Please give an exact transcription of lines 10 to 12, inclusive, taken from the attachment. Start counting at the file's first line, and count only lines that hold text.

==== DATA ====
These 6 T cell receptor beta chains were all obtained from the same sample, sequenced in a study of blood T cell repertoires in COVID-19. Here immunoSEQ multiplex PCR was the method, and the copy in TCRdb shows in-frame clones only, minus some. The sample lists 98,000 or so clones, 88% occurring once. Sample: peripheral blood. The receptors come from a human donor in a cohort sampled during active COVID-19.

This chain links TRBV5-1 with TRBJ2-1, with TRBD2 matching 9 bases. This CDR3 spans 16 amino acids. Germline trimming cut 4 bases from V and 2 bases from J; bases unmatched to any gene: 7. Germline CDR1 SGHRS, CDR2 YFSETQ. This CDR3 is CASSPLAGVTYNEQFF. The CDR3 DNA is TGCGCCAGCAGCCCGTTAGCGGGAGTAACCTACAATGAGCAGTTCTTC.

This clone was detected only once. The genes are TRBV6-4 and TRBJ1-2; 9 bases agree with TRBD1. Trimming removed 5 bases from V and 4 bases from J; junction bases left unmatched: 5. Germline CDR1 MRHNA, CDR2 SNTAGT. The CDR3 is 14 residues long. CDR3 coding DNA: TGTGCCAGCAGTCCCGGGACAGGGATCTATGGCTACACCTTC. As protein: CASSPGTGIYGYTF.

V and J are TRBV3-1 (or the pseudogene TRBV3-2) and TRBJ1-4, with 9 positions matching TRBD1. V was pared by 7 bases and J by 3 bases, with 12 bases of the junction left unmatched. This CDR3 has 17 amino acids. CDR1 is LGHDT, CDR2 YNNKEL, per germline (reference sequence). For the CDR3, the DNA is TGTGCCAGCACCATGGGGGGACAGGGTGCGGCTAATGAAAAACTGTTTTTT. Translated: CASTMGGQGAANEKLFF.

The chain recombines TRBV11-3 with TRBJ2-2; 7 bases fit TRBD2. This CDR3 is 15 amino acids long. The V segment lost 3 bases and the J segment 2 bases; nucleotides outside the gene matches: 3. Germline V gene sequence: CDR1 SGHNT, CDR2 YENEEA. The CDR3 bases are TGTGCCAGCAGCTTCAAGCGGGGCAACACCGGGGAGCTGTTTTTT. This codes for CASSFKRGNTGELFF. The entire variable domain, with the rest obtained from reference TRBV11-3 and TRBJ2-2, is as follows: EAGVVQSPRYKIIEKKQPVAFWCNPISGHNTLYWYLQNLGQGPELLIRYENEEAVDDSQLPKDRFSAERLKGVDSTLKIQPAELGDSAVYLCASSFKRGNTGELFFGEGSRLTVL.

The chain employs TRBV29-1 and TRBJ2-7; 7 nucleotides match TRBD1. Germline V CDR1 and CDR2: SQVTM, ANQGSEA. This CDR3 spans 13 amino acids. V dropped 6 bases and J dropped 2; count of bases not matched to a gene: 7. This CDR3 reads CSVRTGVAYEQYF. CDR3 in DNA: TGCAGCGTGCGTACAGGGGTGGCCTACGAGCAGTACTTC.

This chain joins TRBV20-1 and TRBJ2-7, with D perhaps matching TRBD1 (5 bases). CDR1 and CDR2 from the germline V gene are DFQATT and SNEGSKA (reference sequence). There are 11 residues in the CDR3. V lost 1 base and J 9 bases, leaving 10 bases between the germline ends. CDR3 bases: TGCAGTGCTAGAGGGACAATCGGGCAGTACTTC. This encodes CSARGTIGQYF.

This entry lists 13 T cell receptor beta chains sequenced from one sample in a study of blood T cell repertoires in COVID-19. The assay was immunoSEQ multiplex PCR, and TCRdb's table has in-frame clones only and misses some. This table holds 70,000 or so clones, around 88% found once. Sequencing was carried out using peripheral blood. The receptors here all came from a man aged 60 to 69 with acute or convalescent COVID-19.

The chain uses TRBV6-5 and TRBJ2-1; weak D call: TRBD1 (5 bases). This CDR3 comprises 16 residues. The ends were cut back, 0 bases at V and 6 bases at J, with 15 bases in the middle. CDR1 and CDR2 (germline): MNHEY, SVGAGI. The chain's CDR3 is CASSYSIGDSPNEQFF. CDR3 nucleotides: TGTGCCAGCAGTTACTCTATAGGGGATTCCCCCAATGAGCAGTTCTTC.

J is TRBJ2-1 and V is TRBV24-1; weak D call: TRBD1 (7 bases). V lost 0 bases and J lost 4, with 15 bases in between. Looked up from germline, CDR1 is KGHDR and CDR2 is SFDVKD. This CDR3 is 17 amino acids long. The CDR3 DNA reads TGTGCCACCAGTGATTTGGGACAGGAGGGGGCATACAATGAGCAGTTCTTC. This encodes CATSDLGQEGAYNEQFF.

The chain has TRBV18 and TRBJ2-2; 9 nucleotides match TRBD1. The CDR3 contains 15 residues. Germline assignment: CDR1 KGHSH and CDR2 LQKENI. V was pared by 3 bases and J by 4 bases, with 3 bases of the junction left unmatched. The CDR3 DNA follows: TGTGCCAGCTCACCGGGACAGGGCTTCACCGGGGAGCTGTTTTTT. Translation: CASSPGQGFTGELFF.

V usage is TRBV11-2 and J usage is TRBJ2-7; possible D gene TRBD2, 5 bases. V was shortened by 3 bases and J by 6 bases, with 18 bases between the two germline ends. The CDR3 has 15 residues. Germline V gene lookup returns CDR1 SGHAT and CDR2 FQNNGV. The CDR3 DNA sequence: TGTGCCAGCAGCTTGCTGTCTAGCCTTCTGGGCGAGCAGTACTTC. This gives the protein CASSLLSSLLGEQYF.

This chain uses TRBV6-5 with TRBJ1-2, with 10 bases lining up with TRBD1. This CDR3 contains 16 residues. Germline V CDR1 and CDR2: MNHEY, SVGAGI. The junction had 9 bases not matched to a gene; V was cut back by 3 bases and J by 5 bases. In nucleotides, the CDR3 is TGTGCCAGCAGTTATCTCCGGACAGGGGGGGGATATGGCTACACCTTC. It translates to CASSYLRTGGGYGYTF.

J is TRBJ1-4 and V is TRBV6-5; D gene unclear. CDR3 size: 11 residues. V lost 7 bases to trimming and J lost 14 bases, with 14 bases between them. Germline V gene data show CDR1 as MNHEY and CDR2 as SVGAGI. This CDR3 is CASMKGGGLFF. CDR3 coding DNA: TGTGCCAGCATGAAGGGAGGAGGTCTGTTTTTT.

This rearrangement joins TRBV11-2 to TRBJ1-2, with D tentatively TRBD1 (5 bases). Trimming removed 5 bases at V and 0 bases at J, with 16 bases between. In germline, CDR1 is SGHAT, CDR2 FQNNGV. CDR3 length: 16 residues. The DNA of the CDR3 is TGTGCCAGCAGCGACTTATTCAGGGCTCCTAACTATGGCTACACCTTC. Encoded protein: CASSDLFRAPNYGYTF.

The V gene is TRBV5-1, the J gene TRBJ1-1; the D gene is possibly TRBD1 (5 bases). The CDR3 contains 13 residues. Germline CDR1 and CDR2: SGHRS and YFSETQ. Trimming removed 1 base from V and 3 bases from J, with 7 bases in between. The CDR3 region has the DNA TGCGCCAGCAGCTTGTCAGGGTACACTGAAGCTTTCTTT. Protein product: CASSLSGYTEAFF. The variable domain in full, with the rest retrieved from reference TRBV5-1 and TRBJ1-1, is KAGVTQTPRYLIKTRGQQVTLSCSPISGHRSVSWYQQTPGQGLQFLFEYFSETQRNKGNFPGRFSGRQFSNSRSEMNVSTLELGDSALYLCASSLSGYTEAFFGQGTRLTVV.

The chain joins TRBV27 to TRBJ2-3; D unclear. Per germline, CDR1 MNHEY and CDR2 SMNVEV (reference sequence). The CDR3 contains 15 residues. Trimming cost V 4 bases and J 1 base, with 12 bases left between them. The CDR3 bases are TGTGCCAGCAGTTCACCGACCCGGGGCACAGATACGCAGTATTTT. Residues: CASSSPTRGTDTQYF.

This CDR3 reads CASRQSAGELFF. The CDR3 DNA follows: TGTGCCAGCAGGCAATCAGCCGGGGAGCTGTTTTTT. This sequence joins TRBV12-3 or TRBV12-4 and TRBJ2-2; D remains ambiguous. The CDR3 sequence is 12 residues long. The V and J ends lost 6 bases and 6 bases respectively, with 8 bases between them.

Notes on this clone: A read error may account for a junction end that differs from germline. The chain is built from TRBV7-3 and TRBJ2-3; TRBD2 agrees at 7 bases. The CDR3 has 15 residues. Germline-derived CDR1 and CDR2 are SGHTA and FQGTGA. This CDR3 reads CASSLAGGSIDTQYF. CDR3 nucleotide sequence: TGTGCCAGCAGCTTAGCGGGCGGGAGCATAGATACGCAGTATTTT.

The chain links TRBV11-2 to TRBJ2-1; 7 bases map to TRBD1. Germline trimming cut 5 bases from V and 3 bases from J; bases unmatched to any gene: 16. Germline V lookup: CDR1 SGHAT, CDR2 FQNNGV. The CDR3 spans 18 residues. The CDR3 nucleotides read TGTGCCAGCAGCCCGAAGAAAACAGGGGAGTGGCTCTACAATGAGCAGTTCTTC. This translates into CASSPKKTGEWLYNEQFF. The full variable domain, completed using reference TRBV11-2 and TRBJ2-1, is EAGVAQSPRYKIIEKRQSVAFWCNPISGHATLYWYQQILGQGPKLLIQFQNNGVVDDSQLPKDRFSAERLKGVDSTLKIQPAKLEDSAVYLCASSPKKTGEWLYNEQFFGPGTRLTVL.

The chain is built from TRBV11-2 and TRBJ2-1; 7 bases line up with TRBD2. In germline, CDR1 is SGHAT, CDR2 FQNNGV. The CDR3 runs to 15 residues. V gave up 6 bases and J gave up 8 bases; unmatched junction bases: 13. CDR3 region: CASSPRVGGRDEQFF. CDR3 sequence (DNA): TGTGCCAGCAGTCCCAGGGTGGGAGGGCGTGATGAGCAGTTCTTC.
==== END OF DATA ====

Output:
J is TRBJ2-1 and V is TRBV24-1; weak D call: TRBD1 (7 bases). V lost 0 bases and J lost 4, with 15 bases in between. Looked up from germline, CDR1 is KGHDR and CDR2 is SFDVKD. This CDR3 is 17 amino acids long. The CDR3 DNA reads TGTGCCACCAGTGATTTGGGACAGGAGGGGGCATACAATGAGCAGTTCTTC. This encodes CATSDLGQEGAYNEQFF.

The chain has TRBV18 and TRBJ2-2; 9 nucleotides match TRBD1. The CDR3 contains 15 residues. Germline assignment: CDR1 KGHSH and CDR2 LQKENI. V was pared by 3 bases and J by 4 bases, with 3 bases of the junction left unmatched. The CDR3 DNA follows: TGTGCCAGCTCACCGGGACAGGGCTTCACCGGGGAGCTGTTTTTT. Translation: CASSPGQGFTGELFF.

V usage is TRBV11-2 and J usage is TRBJ2-7; possible D gene TRBD2, 5 bases. V was shortened by 3 bases and J by 6 bases, with 18 bases between the two germline ends. The CDR3 has 15 residues. Germline V gene lookup returns CDR1 SGHAT and CDR2 FQNNGV. The CDR3 DNA sequence: TGTGCCAGCAGCTTGCTGTCTAGCCTTCTGGGCGAGCAGTACTTC. This gives the protein CASSLLSSLLGEQYF.